-Dude
    I don't ride my bike for the pleasure. I ride it for the pain.

  16. #16
    Jungle lady cbhungry's Avatar
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    Quote Originally Posted by Dude
    Jchet,

    Yes I did take a look at the site. I was going to put somethings together to ask your wife after I got the results from the Doc. I 200% agree with you about Dietitions knowing more than docs regarding nutrition. Thank you for all the help...



    SO TRUE.


    The funny thing is I have spoken to two doctors and both say well a dietician is just going to tell you to eat something from all the food groups we can attack this... I just laugh at them and think, it's about the money isn't it??
    NOT TRUE,

    Just basic ignorance on their part about the capabilities of dieticians or nutritionists. Let me guess, were they male docs? For some reason they are less inclined to refer to dieticians than female docs from my experience.
    Ride forever, work whenever.
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  17. #17
    truthisntalwayswanttohear jacob's Avatar
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    Quote:
    --------------------------------------------------------------------------------
    The funny thing is I have spoken to two doctors and both say well a dietician is just going to tell you to eat something from all the food groups we can attack this... I just laugh at them and think, it's about the money isn't it??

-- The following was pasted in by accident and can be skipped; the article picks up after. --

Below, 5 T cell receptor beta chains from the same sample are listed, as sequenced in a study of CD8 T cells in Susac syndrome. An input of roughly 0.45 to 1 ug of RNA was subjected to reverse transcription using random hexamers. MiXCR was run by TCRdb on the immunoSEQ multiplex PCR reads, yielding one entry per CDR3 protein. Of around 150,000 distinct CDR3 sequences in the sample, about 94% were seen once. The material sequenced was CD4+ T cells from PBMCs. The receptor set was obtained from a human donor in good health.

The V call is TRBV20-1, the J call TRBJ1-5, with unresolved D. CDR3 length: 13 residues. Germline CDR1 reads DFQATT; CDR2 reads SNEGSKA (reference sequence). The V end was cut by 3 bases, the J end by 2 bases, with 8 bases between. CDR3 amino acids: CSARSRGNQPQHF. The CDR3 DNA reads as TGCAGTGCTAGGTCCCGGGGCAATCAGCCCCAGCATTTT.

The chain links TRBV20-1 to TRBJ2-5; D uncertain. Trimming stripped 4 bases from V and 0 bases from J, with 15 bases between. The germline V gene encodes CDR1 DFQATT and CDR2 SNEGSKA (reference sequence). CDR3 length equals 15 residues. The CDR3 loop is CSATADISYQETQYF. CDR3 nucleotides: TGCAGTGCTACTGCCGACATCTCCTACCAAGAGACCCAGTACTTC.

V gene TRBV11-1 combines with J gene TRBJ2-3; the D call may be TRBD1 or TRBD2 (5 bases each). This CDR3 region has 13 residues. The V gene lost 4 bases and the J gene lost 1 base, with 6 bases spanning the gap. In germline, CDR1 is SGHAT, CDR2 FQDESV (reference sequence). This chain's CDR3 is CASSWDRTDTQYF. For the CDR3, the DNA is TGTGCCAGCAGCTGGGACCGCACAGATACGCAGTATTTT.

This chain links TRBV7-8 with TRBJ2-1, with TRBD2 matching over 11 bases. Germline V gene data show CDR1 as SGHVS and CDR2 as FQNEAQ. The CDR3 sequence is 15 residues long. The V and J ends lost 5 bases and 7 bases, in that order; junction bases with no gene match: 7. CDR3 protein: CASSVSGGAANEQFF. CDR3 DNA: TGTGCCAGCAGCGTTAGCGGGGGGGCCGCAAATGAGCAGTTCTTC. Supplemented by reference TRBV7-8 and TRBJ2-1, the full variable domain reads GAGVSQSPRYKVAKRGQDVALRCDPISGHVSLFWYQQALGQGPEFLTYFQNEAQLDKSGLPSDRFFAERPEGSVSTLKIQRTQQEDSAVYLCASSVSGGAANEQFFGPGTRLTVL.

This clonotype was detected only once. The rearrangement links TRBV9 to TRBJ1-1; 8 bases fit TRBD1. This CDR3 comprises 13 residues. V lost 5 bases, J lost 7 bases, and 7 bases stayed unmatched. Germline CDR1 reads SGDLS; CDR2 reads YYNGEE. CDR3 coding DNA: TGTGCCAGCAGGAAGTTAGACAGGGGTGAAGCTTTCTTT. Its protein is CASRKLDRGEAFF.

--------------------------------------------------------------------------------


    I don't know where money comes into this, because I don't have that much of it.
    However, I can not eat vegetables.

    Jacob
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  18. #18
    I am a Viking
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    cbhungry,

    YES YES YES.....Both are male, why is that the trend or perception?? heheheheh.....

    My money reference was made because I am their/ his patient and in my experience with most "not" all the doctors in my area they are reluctant to let you go. My assumption is "yes I know that is wrong" they want to exhaust all their options first then if things don't get better they will refer you. I have an EPO that needs a referral, but I did take Koffee's advise and I have a call into the insurance company to see what the coverage's are regarding things of this nature.
    I don't ride my bike for the pleasure. I ride it for the pain.